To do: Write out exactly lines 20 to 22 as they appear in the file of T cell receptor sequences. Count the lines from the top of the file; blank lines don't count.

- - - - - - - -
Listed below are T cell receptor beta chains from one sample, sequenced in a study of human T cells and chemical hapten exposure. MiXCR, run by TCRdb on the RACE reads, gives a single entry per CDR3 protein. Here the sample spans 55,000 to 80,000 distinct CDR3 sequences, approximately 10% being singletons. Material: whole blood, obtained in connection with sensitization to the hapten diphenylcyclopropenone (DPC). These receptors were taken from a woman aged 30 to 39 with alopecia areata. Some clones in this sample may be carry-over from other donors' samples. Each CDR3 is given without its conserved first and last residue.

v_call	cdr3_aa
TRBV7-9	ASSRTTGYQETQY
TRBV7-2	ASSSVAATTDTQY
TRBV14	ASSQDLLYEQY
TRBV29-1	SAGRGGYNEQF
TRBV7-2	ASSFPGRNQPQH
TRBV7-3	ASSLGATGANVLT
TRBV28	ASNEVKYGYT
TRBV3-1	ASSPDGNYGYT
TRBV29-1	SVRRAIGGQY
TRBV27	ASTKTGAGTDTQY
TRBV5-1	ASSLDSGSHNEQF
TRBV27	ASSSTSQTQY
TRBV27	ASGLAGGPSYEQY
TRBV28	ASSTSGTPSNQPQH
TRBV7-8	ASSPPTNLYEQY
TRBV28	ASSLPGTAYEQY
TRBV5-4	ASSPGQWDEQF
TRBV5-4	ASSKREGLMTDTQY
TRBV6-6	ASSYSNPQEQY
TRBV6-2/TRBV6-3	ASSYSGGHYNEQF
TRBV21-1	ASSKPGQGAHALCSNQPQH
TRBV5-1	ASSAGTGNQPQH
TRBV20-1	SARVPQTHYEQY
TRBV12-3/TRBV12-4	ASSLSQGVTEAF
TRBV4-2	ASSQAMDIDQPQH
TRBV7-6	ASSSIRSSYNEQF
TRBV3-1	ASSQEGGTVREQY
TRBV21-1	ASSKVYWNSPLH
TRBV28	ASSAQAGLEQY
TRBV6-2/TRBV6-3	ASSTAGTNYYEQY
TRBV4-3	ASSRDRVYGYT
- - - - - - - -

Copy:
TRBV5-4	ASSKREGLMTDTQY
TRBV6-6	ASSYSNPQEQY
TRBV6-2/TRBV6-3	ASSYSGGHYNEQF